Despite a rich musical culture, Kochi is still not a preferred destination for music bands to perform

Music has been a part of Kochi’s fabric from the early days. It started with Eastern classical music, but when bands like The Beatles brought their music to India, things changed quickly. The country and eventually, the city, was able to glimpse a little of the ‘West’, and sure enough they liked what they saw, or rather, heard.

Kochi had an early influence of rock music from the 1980s to mid 1990s owing to a band that established their command over the rock genre. “13 AD was the only band in Kochi that was at its peak a few decades ago. The music scene has definitely picked up in the city since,” says Yasmin Thomas, a long-time music fan.

Why then is a city like Kochi, which is home to renowned musicians and music lovers, unable to achieve its potential and become a music hub?

Is it the cultural boundaries, the orthodox mindset, or is it just a stereotype that the city folk have grown to accept?

“I think Kochi has the potential to become a great location for the independent music scene. There are however not enough promoters and event managers who organise live gigs and music festivals as compared to other cities like Mumbai, Bangalore and Chennai. Ironically most of our fans are Malayalees living outside of Kerala,” says Amrit Rao, the vocalist of the band Live Banned.

While Bangalore, Mumbai and Chennai have many venues that promote music, Kochi looks helplessly bare in comparison.

“There is a culture issue; there are very few venues and only a limited number of people are involved in the culture of attending live gigs and supporting artists,” says Abhinav Sree, the founder and CEO of the studio-cafe, Springr Studios. This is backed up by the Kerala-born rhythm guitarist of Galeej Gurus, Ananth Menon.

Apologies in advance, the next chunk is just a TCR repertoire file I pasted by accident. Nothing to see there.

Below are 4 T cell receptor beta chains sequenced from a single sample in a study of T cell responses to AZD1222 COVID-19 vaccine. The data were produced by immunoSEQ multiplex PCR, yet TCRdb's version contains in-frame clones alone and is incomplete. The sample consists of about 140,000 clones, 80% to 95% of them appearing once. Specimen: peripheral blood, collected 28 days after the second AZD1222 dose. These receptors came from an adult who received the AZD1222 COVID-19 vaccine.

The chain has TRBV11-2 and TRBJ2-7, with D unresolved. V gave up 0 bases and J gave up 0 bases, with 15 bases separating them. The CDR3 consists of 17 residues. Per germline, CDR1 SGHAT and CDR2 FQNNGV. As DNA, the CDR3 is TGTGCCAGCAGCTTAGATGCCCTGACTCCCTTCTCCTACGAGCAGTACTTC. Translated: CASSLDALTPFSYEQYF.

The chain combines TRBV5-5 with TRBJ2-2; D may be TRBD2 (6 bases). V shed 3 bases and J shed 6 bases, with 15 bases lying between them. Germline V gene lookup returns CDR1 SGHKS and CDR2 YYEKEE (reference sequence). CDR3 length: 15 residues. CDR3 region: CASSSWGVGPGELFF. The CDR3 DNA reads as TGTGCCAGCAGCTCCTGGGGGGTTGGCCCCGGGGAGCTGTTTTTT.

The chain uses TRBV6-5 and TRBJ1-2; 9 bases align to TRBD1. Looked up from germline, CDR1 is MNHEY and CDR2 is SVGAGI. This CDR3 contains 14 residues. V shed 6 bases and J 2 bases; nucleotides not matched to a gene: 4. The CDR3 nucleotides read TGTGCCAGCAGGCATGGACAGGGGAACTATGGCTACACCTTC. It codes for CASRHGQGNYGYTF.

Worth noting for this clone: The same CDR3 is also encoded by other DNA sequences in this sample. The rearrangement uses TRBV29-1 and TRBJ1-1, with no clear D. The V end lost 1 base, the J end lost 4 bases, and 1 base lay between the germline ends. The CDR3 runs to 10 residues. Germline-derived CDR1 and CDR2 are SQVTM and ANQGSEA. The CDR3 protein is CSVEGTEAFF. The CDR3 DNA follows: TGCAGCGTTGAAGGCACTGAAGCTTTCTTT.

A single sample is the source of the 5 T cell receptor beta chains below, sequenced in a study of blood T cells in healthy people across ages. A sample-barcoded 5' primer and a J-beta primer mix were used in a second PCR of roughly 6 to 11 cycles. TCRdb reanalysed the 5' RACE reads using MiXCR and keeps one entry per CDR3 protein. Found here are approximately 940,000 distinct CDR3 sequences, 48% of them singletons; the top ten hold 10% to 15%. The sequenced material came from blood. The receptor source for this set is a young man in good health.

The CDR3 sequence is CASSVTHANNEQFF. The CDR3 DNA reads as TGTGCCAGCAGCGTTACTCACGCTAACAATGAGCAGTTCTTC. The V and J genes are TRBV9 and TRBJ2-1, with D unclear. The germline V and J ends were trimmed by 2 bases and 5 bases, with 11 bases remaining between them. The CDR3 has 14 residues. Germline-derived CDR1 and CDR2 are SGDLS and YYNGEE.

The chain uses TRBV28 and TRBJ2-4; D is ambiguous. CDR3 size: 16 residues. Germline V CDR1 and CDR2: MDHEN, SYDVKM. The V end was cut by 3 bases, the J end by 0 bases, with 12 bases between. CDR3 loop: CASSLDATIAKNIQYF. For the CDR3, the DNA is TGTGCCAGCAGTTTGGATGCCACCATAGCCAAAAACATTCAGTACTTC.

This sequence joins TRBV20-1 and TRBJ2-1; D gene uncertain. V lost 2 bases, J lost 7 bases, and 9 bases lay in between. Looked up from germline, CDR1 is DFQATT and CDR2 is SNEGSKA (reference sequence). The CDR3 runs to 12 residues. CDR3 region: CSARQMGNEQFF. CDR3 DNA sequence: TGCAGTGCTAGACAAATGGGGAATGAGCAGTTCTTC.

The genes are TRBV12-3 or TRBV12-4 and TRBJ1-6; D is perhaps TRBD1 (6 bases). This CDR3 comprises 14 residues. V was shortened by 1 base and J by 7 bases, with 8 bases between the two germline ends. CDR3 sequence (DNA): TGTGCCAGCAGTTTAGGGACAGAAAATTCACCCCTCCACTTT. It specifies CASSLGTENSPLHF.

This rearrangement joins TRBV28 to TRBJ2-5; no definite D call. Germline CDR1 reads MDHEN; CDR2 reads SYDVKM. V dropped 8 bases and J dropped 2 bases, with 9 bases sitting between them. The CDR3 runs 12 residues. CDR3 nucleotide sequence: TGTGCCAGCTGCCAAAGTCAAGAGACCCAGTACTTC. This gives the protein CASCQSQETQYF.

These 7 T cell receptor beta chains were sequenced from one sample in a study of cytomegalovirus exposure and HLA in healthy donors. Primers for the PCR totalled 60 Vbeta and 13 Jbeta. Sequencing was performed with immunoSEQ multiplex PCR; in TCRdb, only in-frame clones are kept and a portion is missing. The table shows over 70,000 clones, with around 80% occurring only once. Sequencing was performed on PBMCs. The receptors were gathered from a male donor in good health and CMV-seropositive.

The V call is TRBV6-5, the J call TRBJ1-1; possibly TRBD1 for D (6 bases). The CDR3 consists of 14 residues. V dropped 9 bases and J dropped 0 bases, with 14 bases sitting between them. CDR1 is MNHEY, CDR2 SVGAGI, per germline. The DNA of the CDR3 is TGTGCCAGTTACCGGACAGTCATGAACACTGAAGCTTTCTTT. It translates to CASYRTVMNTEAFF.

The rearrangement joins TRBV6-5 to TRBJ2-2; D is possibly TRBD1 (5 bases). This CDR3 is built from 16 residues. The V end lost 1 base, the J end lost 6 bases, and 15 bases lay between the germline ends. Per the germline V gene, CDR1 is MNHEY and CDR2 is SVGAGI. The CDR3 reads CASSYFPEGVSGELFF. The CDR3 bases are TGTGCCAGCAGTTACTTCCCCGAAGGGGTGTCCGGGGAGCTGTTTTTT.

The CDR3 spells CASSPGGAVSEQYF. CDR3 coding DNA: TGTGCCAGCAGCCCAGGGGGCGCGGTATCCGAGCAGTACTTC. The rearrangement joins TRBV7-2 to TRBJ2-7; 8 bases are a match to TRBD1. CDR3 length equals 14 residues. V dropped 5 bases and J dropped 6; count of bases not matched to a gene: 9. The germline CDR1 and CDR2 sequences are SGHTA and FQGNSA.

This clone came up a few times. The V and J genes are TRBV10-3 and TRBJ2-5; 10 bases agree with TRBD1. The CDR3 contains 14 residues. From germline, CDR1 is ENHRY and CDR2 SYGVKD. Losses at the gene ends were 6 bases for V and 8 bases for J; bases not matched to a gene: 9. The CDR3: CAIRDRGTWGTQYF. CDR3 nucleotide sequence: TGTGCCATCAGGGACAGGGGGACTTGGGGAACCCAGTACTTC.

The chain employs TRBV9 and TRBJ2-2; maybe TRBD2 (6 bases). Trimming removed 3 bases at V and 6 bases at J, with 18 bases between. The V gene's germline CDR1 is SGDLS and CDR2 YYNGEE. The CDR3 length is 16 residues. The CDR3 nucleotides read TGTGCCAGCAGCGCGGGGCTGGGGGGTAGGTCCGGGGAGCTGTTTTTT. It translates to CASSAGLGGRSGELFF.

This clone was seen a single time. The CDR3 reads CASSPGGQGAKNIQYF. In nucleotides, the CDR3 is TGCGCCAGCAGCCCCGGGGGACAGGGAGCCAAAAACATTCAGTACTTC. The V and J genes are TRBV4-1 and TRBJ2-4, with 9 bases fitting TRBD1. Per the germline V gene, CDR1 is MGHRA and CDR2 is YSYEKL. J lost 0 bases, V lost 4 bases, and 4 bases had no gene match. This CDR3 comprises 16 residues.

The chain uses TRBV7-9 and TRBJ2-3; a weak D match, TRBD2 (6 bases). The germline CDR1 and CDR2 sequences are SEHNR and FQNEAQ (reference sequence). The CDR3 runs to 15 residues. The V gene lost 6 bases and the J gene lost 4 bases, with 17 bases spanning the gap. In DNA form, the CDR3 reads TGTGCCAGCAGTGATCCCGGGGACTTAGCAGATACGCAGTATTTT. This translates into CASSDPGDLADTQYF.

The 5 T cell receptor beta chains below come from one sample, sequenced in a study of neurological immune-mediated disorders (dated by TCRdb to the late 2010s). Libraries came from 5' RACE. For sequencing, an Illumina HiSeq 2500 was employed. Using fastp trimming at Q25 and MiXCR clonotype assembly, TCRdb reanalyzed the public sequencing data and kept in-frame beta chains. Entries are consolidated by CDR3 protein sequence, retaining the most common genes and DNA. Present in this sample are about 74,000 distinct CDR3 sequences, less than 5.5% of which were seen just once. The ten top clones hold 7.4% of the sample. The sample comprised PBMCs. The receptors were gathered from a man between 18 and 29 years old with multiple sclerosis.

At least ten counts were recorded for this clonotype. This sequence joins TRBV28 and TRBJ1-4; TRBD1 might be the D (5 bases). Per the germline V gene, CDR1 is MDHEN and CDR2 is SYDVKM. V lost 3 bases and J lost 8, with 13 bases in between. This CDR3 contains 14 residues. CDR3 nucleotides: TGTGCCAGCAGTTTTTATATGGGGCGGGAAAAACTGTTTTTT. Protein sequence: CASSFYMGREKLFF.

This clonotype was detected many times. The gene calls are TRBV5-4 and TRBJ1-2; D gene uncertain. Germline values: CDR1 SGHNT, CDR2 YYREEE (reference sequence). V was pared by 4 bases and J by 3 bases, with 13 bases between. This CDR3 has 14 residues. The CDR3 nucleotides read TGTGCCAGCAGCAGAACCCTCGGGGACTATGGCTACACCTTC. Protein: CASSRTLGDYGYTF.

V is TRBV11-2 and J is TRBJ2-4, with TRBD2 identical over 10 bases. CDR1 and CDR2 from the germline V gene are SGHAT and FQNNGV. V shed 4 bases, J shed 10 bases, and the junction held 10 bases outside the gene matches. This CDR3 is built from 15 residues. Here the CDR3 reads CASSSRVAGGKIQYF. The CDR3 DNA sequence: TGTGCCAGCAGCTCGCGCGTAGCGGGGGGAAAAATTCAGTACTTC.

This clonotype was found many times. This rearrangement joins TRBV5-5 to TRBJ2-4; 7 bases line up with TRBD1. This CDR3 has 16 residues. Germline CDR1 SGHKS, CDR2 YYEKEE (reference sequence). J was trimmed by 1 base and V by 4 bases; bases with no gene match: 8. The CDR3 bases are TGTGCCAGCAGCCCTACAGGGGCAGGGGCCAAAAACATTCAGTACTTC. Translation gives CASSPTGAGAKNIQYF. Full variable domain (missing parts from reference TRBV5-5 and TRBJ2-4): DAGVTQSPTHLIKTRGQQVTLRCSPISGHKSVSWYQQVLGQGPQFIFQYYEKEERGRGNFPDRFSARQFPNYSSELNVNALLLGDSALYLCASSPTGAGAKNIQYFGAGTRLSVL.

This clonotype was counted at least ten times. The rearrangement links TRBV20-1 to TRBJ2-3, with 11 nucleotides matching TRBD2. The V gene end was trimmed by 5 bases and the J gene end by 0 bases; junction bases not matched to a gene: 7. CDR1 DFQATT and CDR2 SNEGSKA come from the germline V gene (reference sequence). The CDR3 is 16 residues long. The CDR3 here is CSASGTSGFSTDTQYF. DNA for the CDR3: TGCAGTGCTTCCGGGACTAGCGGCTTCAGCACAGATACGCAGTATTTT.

“The society here is rather conservative, so there is an element of rebellion that an individual has to posses to pursue this kind of music,” he says.

“I think bands don’t perform in Kochi due to the fact that it is the furthest down south as compared to Chennai and Bangalore. The decision becomes easier as Chennai and Bangalore have had a history of successful band performances and this works against Kochi’s favour,” says Aaron Thomas, a rock fan who lives in the city.

“We got a much better response from the Kochi crowd than we did from the Chennai crowd. Despite this, bands prefer to perform at stages in other cities because of the better chance of publicity,” states Suraj Rajan, the guitarist of Overdrive.

It is seen that most Indian bands, even ones based in Kochi, prefer to play outside the city. “We don’t have classic music platforms like Hard Rock Café, so it is possible that even adventurous event managers are cynical about the crowd turnout,” explains Kochi-based drummer Jeevan Nambiar.

However, Springr Studios and Cafe Papaya are new performance spaces that allow artists to prepare and present their music to a more than willing audience.

They have hosted musicians such as Baiju Dharmajan (the former lead guitarist of the Indian rock band Motherjane), Thaikkudum Bridge, Black Letters, as well as musicians from around the globe.

The city has an abundance of talent and a multitude of music fans.

Put the two together in a confined space, and you get a winning formula for musical success.